Japanese Banking Giant SBI Group Opens Blockchain-Based Payment Gateway to Africa

  • Banking group’s money transfer division leverages bitcoin blockchain to enable nearly half a million users send money to Africa in partnership with BitPesa.
  • SBI has extensive prior record of engaging blockchain technology to explore cross-border money transfer possibilities

SBI Remit, the money transfer division of Japanese financial services company SBI Group is partnering with BitPesa to turn the bitcoin blockchain into an enterprise rail that permits its half a million users to send money cheaply and quickly to Africa.

Previously money transfers from Japan to Africa depended on a complex web of banks and middlemen moving yen into U.S. dollars or euros, and then into the relevant African currency of the recipient - with over 40 currencies presently in use across the continent. Using

Through BitPesa’s framework, which uses the bitcoin blockchain in conjunction with other services to create new high-speed trading pairs, SBI Remit will be able to offer relatively fast transfers at much reduced rates than previously obtainable.

BitPesa’s Revolutionary African Remittance Technology

Where prior money transfer protocols required wait times of anything from 24 hours to seven days, BitPesa’s bitcoin rail framework enables remittances to be settled in as little as one hour. According to SBI Remit director Nobuo Ando, BitPesa’s possession of multiple international licenses will substantially aid African commerce and trade with Japan by adding an important layer of accountability and transparency.

Commenting on the existing situation of remittances to Africa, he said:

Many companies are doing trade with African countries and they are suffering from the high cost and the slow speed and not very precise administration. So this is the market that we would like to go in, together with Bitpesa.

By utilising BitPesa’s bitcoin-based treasury tools, SBI hopes to key into a lucrative seam of Japan-Africa trade which includes cosmetics, electronics and used cars. The partnership will for the first time provide direct currency pairs between the yen and the national currencies of Nigeria, Ghana, Morocco, Kenya, Senegal, Tanzania, Uganda and the DRC.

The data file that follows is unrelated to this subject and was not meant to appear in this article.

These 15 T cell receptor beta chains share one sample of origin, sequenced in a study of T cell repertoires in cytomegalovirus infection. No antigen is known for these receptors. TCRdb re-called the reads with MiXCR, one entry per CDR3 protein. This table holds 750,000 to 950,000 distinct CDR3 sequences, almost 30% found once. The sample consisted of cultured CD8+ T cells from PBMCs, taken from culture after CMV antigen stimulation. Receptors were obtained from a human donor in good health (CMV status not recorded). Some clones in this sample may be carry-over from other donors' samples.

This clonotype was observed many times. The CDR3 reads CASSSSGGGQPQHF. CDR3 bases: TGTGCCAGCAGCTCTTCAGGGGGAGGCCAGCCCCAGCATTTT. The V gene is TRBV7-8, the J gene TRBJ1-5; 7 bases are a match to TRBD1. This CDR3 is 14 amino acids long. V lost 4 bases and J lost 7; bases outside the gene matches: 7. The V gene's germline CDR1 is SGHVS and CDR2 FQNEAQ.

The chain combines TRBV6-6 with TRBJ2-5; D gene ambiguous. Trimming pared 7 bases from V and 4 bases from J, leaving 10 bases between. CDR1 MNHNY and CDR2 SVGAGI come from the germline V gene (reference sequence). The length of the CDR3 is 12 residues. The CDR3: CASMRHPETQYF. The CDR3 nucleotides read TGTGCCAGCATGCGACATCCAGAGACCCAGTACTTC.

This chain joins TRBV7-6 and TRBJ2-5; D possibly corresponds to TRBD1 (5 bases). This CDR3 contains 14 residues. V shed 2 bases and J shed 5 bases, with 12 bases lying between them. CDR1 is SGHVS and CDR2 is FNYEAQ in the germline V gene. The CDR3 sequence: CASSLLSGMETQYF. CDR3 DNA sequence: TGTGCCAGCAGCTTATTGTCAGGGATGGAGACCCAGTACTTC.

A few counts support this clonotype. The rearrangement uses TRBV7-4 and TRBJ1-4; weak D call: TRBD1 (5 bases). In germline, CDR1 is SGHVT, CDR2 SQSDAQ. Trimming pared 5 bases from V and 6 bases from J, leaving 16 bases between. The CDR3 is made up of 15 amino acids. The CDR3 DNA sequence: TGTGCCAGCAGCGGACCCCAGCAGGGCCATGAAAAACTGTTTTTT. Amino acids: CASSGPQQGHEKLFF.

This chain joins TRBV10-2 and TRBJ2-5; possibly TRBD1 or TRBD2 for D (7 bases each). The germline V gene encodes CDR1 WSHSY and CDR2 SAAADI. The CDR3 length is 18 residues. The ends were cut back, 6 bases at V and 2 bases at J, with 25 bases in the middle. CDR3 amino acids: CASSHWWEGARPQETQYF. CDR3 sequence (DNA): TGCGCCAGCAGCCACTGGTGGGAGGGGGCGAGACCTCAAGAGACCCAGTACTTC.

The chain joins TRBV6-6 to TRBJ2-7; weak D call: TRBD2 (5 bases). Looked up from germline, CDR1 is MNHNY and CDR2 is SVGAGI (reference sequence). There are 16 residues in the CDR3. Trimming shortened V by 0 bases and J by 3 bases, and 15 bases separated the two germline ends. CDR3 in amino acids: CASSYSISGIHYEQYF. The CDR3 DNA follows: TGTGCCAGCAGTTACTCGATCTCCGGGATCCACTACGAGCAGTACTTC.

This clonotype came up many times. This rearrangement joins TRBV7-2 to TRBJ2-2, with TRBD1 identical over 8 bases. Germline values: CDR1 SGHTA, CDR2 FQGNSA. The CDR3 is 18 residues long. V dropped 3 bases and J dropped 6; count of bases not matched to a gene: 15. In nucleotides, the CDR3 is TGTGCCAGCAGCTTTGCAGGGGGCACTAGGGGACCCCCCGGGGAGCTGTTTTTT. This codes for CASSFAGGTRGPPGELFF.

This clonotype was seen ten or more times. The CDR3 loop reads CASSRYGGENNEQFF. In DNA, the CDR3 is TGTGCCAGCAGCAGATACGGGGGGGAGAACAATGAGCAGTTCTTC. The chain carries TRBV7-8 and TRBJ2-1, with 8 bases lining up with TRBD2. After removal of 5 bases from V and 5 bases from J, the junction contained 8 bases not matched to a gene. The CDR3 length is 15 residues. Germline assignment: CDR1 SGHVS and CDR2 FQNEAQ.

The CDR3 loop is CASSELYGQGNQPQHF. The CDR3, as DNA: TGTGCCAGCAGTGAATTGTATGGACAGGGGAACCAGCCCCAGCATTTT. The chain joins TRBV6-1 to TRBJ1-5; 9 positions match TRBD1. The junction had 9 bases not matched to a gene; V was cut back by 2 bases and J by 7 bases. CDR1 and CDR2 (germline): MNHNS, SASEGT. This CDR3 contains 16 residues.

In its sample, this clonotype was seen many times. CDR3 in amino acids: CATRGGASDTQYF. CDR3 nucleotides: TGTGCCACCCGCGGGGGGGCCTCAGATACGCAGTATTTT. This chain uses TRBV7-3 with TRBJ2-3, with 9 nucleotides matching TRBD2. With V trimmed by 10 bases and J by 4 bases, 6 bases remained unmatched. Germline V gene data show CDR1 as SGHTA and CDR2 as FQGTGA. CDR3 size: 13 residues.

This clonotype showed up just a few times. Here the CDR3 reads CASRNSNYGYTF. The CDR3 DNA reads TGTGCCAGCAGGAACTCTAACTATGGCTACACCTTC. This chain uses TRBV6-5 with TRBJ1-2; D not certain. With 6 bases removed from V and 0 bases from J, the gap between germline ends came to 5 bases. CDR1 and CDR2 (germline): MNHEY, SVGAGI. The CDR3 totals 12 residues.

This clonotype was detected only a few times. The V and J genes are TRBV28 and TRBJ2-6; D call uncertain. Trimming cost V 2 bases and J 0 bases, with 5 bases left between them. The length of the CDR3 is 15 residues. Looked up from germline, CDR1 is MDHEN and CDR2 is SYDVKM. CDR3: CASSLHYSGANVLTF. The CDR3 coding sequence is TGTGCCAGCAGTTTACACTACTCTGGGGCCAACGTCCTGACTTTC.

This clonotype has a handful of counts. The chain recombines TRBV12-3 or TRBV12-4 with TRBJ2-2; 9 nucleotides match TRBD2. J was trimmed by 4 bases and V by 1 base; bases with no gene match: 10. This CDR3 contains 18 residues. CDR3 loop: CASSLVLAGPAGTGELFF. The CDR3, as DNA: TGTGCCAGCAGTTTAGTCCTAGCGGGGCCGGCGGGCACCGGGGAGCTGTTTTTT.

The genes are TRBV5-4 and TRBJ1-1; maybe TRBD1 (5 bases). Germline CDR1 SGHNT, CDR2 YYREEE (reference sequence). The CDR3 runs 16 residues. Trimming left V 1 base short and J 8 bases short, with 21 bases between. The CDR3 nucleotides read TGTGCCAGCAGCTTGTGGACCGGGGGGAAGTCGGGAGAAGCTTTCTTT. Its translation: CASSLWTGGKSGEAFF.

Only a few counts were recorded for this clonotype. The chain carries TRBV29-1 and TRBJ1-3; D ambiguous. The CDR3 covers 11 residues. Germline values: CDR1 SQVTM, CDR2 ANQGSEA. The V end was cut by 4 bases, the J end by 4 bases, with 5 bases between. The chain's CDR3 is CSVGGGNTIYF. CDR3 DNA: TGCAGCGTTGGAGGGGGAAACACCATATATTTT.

Previously, the cost of remittances averaged about 7 percent of the transaction value, but often added up to much more, with long wait times and unreliable service. After removing middlemen from the process using BitPesa’s tools, this comes down to about 3 percent of the transaction value, with the added bonus of being immutable, reliable and relatively fast.

SBI’s Blockchain Technology Quest

While SBI may be a first-time bitcoin user under this partnership, the company has a well-documented interest in using blockchains and cryptocurrencies to aid cross-border payments.

In 2016, the company partnered with XRP founding company Ripple to form SBI Ripple Asia, a payments-focused organisation helping banks in Asia to execute real-time cross-border transactions at relatively low costs. Earlier this year, it launched a 50 billion yen fund to support blockchain development and artificial intelligence startups over the next ten years.

Forbes reports that SBI Group has investment positions in 20 digital assets companies including bitFlyer, Templum, R3, coolBitX, Veem and its native crypto exchange SBI Virtual Currencies.

Bitcoin Ransomeware Targeting Hospitals Amidst Ongoing Pandemic

Michael LaVere
  • Ransomware groups are still targeting hospitals despite the ongoing Coronavirus pandemic.
  • Reports confirm the bitcoin-related Ryuk program is attacking healthcare institutions. 

Operators of the Ryuk Ransomware are continuing to target hospitals amidst the ongoing Coronavirus pandemic. 

According to a report by BleepingComputer, multiple ransomware groups say they will continue targeting hospitals, despite the institutions being overburdened by the current crisis. The tech news outlet was able to contact seven ransomware groups, with the majority confirming they would continue to target hospitals and other medical centers. 

Maze and DoppelyPaymer were the only two groups to say they would no longer target healthcare, with the former returning data from a drug testing company prior to the outbreak. 

Operators of the bitcoin-related Ryuk ransomware program did not respond to BleepingComputer’s inquiry. However, other reports claim the group is taking advantage of the current pandemic to target healthcare providers. 

Vitali Kremez, head of research at AI security platform SentinelOne, told BleepingComputer that ransomware attacks against hospitals have not subsided, despite the impact of the Coronavirus. 

He said, 

Not only has their healthcare targeting not stopped but we have also seen a continuous trend of exploiting healthcare organizations in the middle of the global pandemic.

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